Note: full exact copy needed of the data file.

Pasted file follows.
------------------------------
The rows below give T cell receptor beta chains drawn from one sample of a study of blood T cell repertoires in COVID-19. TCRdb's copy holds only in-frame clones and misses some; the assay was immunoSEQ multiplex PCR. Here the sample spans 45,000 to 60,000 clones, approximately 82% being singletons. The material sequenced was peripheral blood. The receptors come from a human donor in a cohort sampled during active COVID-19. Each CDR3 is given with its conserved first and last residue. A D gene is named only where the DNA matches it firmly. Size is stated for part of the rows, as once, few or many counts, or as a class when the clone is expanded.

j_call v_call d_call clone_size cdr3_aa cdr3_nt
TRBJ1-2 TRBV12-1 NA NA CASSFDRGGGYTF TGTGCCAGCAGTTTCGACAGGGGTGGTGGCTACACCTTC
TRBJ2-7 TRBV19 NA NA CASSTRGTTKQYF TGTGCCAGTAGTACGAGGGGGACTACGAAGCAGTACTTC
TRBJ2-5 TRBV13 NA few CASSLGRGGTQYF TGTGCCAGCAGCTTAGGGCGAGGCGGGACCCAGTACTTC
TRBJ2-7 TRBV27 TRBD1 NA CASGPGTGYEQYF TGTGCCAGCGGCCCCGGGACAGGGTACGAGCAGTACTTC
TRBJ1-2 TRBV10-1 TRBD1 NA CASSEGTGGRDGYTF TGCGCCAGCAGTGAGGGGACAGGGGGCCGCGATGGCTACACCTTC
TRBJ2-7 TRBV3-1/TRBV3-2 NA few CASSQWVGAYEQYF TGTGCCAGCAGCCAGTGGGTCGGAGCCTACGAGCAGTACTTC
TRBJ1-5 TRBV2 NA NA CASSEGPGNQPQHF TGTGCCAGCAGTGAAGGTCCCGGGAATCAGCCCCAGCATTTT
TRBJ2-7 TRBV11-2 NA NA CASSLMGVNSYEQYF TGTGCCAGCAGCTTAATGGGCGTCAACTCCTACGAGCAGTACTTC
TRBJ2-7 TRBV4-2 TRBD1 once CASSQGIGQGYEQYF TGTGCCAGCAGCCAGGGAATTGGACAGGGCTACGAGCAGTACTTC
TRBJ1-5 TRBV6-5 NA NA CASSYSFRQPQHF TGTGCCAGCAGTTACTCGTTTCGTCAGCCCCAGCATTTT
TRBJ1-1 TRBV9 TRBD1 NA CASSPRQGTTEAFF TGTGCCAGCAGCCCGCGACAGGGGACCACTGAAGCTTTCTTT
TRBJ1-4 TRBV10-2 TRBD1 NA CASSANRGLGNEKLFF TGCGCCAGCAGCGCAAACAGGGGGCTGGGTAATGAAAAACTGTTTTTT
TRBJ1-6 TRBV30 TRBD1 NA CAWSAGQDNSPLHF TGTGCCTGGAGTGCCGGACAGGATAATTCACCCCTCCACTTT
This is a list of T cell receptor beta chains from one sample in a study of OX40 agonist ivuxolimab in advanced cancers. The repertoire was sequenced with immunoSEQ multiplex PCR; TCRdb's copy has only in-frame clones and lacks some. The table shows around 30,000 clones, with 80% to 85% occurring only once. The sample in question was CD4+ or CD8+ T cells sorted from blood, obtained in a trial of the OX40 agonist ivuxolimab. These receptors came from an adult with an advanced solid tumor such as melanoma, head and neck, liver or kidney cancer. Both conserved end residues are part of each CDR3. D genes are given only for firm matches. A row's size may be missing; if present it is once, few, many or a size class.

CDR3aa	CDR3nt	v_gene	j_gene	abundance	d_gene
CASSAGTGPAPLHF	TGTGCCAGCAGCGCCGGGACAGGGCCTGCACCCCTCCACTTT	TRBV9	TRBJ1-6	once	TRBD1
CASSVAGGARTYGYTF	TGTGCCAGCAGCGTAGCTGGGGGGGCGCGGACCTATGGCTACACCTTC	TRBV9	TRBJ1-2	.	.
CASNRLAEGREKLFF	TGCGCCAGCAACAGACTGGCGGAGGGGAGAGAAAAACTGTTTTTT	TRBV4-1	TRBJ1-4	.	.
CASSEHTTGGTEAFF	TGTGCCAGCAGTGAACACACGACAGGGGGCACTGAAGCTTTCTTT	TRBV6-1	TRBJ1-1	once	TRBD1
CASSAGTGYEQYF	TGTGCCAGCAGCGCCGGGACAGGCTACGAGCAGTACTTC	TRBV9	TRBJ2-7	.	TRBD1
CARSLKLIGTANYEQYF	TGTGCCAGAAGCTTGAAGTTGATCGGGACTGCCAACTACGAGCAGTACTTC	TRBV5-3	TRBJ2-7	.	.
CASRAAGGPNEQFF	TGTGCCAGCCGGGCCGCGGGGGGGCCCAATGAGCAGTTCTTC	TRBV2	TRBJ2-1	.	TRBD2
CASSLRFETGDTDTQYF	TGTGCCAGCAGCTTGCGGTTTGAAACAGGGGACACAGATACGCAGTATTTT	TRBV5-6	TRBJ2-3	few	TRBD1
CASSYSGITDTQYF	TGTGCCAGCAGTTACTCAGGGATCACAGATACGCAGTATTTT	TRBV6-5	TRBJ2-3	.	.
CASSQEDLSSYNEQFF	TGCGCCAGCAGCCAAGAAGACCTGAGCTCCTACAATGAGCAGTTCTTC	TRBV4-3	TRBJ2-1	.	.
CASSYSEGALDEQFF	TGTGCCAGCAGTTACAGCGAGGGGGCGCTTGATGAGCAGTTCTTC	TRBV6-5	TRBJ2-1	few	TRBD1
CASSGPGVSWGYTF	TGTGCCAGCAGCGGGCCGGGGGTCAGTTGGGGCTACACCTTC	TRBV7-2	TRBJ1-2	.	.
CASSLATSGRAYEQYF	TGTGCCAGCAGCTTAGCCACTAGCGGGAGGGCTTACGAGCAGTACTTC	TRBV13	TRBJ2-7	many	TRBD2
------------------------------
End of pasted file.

The rows below give T cell receptor beta chains drawn from one sample of a study of blood T cell repertoires in COVID-19. TCRdb's copy holds only in-frame clones and misses some; the assay was immunoSEQ multiplex PCR. Here the sample spans 45,000 to 60,000 clones, approximately 82% being singletons. The material sequenced was peripheral blood. The receptors come from a human donor in a cohort sampled during active COVID-19. Each CDR3 is given with its conserved first and last residue. A D gene is named only where the DNA matches it firmly. Size is stated for part of the rows, as once, few or many counts, or as a class when the clone is expanded.

j_call v_call d_call clone_size cdr3_aa cdr3_nt
TRBJ1-2 TRBV12-1 NA NA CASSFDRGGGYTF TGTGCCAGCAGTTTCGACAGGGGTGGTGGCTACACCTTC
TRBJ2-7 TRBV19 NA NA CASSTRGTTKQYF TGTGCCAGTAGTACGAGGGGGACTACGAAGCAGTACTTC
TRBJ2-5 TRBV13 NA few CASSLGRGGTQYF TGTGCCAGCAGCTTAGGGCGAGGCGGGACCCAGTACTTC
TRBJ2-7 TRBV27 TRBD1 NA CASGPGTGYEQYF TGTGCCAGCGGCCCCGGGACAGGGTACGAGCAGTACTTC
TRBJ1-2 TRBV10-1 TRBD1 NA CASSEGTGGRDGYTF TGCGCCAGCAGTGAGGGGACAGGGGGCCGCGATGGCTACACCTTC
TRBJ2-7 TRBV3-1/TRBV3-2 NA few CASSQWVGAYEQYF TGTGCCAGCAGCCAGTGGGTCGGAGCCTACGAGCAGTACTTC
TRBJ1-5 TRBV2 NA NA CASSEGPGNQPQHF TGTGCCAGCAGTGAAGGTCCCGGGAATCAGCCCCAGCATTTT
TRBJ2-7 TRBV11-2 NA NA CASSLMGVNSYEQYF TGTGCCAGCAGCTTAATGGGCGTCAACTCCTACGAGCAGTACTTC
TRBJ2-7 TRBV4-2 TRBD1 once CASSQGIGQGYEQYF TGTGCCAGCAGCCAGGGAATTGGACAGGGCTACGAGCAGTACTTC
TRBJ1-5 TRBV6-5 NA NA CASSYSFRQPQHF TGTGCCAGCAGTTACTCGTTTCGTCAGCCCCAGCATTTT
TRBJ1-1 TRBV9 TRBD1 NA CASSPRQGTTEAFF TGTGCCAGCAGCCCGCGACAGGGGACCACTGAAGCTTTCTTT
TRBJ1-4 TRBV10-2 TRBD1 NA CASSANRGLGNEKLFF TGCGCCAGCAGCGCAAACAGGGGGCTGGGTAATGAAAAACTGTTTTTT
TRBJ1-6 TRBV30 TRBD1 NA CAWSAGQDNSPLHF TGTGCCTGGAGTGCCGGACAGGATAATTCACCCCTCCACTTT
This is a list of T cell receptor beta chains from one sample in a study of OX40 agonist ivuxolimab in advanced cancers. The repertoire was sequenced with immunoSEQ multiplex PCR; TCRdb's copy has only in-frame clones and lacks some. The table shows around 30,000 clones, with 80% to 85% occurring only once. The sample in question was CD4+ or CD8+ T cells sorted from blood, obtained in a trial of the OX40 agonist ivuxolimab. These receptors came from an adult with an advanced solid tumor such as melanoma, head and neck, liver or kidney cancer. Both conserved end residues are part of each CDR3. D genes are given only for firm matches. A row's size may be missing; if present it is once, few, many or a size class.

CDR3aa	CDR3nt	v_gene	j_gene	abundance	d_gene
CASSAGTGPAPLHF	TGTGCCAGCAGCGCCGGGACAGGGCCTGCACCCCTCCACTTT	TRBV9	TRBJ1-6	once	TRBD1
CASSVAGGARTYGYTF	TGTGCCAGCAGCGTAGCTGGGGGGGCGCGGACCTATGGCTACACCTTC	TRBV9	TRBJ1-2	.	.
CASNRLAEGREKLFF	TGCGCCAGCAACAGACTGGCGGAGGGGAGAGAAAAACTGTTTTTT	TRBV4-1	TRBJ1-4	.	.
CASSEHTTGGTEAFF	TGTGCCAGCAGTGAACACACGACAGGGGGCACTGAAGCTTTCTTT	TRBV6-1	TRBJ1-1	once	TRBD1
CASSAGTGYEQYF	TGTGCCAGCAGCGCCGGGACAGGCTACGAGCAGTACTTC	TRBV9	TRBJ2-7	.	TRBD1
CARSLKLIGTANYEQYF	TGTGCCAGAAGCTTGAAGTTGATCGGGACTGCCAACTACGAGCAGTACTTC	TRBV5-3	TRBJ2-7	.	.
CASRAAGGPNEQFF	TGTGCCAGCCGGGCCGCGGGGGGGCCCAATGAGCAGTTCTTC	TRBV2	TRBJ2-1	.	TRBD2
CASSLRFETGDTDTQYF	TGTGCCAGCAGCTTGCGGTTTGAAACAGGGGACACAGATACGCAGTATTTT	TRBV5-6	TRBJ2-3	few	TRBD1
CASSYSGITDTQYF	TGTGCCAGCAGTTACTCAGGGATCACAGATACGCAGTATTTT	TRBV6-5	TRBJ2-3	.	.
CASSQEDLSSYNEQFF	TGCGCCAGCAGCCAAGAAGACCTGAGCTCCTACAATGAGCAGTTCTTC	TRBV4-3	TRBJ2-1	.	.
CASSYSEGALDEQFF	TGTGCCAGCAGTTACAGCGAGGGGGCGCTTGATGAGCAGTTCTTC	TRBV6-5	TRBJ2-1	few	TRBD1
CASSGPGVSWGYTF	TGTGCCAGCAGCGGGCCGGGGGTCAGTTGGGGCTACACCTTC	TRBV7-2	TRBJ1-2	.	.
CASSLATSGRAYEQYF	TGTGCCAGCAGCTTAGCCACTAGCGGGAGGGCTTACGAGCAGTACTTC	TRBV13	TRBJ2-7	many	TRBD2